Date of Award

Summer 2018

Degree Type


Degree Name

Doctor of Philosophy (PhD)



Committee Chair

Eric Dahlen

Committee Chair Department


Committee Member 2

Bonnie Nicholson

Committee Member 2 Department


Committee Member 3

Michael Madson

Committee Member 3 Department


Committee Member 4

Ashley Batastini

Committee Member 4 Department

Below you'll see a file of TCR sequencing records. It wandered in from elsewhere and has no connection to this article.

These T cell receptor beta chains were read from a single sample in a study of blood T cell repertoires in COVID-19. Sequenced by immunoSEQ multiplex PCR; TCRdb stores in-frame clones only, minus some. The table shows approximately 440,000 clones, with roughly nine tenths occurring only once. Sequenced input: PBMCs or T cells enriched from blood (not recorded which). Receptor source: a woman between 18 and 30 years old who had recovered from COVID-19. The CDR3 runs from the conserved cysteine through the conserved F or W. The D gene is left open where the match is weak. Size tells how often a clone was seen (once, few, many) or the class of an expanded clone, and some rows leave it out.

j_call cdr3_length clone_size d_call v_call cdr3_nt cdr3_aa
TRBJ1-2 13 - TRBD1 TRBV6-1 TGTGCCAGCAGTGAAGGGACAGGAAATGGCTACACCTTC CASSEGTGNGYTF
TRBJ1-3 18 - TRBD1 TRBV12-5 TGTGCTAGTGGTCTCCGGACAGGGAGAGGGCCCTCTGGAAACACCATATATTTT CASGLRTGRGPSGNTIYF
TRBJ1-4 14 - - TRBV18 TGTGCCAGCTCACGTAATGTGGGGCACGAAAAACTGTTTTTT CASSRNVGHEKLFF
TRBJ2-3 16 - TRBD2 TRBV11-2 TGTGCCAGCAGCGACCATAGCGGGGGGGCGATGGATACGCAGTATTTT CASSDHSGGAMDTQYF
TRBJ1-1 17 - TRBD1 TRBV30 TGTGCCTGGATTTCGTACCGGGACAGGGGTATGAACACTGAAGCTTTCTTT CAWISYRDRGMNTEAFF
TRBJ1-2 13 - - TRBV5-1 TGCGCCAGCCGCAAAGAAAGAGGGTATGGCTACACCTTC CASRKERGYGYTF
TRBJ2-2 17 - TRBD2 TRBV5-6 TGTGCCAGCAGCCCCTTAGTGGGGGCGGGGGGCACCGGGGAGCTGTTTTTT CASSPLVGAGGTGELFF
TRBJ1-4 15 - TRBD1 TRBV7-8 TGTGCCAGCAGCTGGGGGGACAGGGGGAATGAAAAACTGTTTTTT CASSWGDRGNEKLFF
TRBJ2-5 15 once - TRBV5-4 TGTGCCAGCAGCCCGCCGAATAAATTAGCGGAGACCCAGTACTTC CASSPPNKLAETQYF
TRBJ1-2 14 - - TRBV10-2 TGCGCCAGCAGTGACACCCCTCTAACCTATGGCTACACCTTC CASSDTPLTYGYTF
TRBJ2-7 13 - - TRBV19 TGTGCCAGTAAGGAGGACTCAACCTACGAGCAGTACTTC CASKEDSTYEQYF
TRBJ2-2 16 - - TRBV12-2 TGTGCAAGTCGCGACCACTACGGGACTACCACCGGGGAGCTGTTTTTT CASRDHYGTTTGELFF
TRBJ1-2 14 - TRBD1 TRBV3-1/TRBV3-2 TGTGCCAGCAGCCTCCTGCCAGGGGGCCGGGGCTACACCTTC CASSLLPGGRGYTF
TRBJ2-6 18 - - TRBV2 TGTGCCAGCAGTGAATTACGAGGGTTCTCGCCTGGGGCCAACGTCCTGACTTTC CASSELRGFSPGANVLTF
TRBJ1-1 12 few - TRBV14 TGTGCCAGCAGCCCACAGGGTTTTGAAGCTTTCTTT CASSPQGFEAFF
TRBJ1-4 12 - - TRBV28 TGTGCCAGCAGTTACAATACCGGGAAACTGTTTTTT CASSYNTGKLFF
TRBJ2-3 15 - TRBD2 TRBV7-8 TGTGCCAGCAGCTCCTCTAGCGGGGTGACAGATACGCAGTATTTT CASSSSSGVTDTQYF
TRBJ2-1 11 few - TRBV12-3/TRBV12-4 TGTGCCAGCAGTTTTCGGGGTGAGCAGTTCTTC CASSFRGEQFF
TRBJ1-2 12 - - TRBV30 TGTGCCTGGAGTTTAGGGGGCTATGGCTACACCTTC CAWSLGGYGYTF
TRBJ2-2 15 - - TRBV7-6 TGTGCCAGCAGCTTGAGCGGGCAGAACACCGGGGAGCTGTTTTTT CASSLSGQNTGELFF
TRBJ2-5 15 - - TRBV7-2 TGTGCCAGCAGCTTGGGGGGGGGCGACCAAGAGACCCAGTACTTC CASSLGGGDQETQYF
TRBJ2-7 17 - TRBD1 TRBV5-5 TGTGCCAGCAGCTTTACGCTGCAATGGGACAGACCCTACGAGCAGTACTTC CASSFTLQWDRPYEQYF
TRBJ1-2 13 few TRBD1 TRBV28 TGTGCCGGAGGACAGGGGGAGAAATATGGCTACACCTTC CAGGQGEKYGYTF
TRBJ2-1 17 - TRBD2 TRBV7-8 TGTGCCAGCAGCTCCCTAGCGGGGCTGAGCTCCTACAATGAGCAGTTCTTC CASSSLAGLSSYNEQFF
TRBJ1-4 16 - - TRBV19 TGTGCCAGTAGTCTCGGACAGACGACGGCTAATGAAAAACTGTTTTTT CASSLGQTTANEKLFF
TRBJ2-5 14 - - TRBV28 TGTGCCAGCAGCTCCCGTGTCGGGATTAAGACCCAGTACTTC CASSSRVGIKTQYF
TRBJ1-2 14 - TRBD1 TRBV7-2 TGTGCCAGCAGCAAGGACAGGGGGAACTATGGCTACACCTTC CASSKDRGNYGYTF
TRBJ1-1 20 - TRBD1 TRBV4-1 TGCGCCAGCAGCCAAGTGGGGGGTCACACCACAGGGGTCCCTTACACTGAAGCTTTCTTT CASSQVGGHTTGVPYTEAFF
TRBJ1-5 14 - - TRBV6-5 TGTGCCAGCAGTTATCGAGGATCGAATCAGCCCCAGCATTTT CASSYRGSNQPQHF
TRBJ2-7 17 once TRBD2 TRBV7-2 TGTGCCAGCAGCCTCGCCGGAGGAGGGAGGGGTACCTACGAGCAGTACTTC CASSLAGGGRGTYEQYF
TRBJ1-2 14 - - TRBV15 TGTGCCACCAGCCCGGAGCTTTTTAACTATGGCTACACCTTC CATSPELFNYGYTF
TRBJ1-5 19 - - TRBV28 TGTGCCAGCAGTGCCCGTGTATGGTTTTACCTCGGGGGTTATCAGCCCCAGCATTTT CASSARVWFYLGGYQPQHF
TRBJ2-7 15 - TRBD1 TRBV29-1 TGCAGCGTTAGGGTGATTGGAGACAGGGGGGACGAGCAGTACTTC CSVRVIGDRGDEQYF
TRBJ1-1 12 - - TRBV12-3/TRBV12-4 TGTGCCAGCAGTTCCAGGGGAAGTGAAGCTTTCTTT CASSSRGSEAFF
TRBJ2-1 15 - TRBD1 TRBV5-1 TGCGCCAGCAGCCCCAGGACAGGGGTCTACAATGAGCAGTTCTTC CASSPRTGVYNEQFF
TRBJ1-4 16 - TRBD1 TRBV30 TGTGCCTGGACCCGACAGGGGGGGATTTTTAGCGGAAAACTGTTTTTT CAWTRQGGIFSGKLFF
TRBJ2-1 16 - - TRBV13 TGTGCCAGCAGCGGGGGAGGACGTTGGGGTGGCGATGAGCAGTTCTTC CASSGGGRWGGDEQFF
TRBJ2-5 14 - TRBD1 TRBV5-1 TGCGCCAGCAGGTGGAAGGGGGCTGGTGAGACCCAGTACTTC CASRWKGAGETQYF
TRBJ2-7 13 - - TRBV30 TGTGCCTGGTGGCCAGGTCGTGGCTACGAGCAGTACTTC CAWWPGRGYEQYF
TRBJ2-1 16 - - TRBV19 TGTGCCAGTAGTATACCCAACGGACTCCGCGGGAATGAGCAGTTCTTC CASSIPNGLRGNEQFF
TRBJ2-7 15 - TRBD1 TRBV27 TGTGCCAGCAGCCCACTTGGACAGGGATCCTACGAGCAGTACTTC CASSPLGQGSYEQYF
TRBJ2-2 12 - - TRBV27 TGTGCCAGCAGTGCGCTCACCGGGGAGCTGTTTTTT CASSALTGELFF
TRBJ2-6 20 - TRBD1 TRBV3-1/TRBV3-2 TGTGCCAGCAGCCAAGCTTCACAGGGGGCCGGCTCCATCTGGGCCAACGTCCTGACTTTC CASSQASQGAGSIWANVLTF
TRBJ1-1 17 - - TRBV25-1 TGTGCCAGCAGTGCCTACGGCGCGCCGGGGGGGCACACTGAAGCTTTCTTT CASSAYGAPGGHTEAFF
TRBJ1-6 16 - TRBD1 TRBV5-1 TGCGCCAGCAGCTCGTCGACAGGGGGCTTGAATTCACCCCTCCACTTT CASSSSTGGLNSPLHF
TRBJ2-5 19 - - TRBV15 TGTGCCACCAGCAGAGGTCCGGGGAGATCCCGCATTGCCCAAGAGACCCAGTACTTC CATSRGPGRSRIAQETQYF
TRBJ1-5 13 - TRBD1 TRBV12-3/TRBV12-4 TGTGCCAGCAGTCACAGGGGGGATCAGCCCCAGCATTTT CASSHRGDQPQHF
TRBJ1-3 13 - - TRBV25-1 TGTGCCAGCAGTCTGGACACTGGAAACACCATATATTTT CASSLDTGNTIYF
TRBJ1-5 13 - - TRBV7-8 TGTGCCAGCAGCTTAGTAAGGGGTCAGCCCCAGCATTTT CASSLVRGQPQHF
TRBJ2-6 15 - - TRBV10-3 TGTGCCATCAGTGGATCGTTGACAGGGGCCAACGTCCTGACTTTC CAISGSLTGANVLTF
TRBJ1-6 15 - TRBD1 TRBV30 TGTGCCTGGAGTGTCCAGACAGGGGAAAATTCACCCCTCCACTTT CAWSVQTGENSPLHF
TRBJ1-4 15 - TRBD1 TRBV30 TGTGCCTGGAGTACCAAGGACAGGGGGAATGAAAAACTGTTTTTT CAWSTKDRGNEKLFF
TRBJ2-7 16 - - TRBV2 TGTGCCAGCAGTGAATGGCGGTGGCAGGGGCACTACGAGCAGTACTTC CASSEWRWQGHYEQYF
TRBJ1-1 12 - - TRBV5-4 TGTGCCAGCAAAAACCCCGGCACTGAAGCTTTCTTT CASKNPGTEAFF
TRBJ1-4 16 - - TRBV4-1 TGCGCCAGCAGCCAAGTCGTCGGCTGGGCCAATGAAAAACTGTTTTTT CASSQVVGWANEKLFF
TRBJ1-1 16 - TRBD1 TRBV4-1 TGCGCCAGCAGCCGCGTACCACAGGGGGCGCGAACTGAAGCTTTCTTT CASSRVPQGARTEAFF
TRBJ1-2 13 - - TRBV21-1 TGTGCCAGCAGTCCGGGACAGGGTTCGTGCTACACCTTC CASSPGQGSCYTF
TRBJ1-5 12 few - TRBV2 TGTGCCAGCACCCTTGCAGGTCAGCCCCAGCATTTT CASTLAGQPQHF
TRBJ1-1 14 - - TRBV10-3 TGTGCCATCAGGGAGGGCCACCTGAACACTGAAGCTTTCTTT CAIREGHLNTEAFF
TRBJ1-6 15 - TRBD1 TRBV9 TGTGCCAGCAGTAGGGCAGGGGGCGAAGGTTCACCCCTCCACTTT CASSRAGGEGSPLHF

The present study explored the relationships of contingent self-esteem, dispositional envy, and two cognitive vulnerabilities (i.e., anger rumination and fear of negative evaluation) to indirect aggression (IA) and displaced aggression (DA) in a college student sample (N = 346). Despite the theoretical relevance of these personality and cognitive factors to aggression, there is little empirical evidence linking them to the perpetration of IA and DA. Bivariate correlations and hierarchical multiple regression were used to test the utility of these constructs in accounting for unique variance in IA and DA and to assess the potential role of participant gender. Participants high in anger rumination and dispositional envy reported more IA and DA. Further, anger rumination and dispositional envy were positive predictors of IAS-A guilt induction, IAS-A social exclusion, and DAQ behavioral displaced aggression. Fear of negative evaluation, anger rumination, and dispositional envy were positive predictors for DAQ revenge planning and IAS-A malicious humor. Despite mean gender differences on some variables, there was no evidence that the predictors differed in their utility based on gender. Moreover, contingent self-esteem did not emerge as a significant predictor of IA or DA despite its theoretical relevance to these variables. The present findings suggest that anger rumination, dispositional envy, and fear of negative evaluation may be useful in understanding indirect and displaced aggression.